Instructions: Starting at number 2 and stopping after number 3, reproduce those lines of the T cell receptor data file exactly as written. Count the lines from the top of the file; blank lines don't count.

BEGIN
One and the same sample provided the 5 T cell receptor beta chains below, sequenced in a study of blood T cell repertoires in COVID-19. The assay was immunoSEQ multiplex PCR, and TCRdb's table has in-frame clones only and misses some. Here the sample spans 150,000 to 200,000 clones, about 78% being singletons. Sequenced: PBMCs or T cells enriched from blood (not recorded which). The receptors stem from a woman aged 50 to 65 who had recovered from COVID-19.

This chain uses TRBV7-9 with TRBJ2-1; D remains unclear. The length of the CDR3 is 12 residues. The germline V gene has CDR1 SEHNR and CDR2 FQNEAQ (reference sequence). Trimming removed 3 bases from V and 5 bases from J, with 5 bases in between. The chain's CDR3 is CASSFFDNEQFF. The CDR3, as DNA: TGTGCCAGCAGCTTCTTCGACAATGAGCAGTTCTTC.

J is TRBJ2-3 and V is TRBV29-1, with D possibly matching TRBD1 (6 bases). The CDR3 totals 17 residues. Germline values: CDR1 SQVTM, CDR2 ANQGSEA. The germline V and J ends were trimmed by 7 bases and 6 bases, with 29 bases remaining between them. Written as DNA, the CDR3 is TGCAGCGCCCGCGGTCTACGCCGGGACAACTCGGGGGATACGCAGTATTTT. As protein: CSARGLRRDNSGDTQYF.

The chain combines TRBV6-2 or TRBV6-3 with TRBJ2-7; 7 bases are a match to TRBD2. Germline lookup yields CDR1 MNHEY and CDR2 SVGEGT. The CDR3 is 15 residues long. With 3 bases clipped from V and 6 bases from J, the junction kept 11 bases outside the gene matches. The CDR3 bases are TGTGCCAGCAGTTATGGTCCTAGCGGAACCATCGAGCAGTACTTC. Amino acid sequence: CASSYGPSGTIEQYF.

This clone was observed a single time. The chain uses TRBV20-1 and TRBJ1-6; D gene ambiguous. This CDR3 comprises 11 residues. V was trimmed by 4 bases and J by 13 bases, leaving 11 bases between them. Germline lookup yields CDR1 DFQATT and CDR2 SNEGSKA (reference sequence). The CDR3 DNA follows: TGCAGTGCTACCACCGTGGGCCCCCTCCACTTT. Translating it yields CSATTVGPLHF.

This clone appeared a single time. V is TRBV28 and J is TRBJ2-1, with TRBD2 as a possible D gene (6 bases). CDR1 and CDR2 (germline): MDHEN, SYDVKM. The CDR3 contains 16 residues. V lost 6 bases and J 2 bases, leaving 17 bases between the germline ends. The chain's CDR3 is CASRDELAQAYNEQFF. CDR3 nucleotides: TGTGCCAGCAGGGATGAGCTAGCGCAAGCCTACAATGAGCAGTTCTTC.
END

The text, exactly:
This chain uses TRBV7-9 with TRBJ2-1; D remains unclear. The length of the CDR3 is 12 residues. The germline V gene has CDR1 SEHNR and CDR2 FQNEAQ (reference sequence). Trimming removed 3 bases from V and 5 bases from J, with 5 bases in between. The chain's CDR3 is CASSFFDNEQFF. The CDR3, as DNA: TGTGCCAGCAGCTTCTTCGACAATGAGCAGTTCTTC.

J is TRBJ2-3 and V is TRBV29-1, with D possibly matching TRBD1 (6 bases). The CDR3 totals 17 residues. Germline values: CDR1 SQVTM, CDR2 ANQGSEA. The germline V and J ends were trimmed by 7 bases and 6 bases, with 29 bases remaining between them. Written as DNA, the CDR3 is TGCAGCGCCCGCGGTCTACGCCGGGACAACTCGGGGGATACGCAGTATTTT. As protein: CSARGLRRDNSGDTQYF.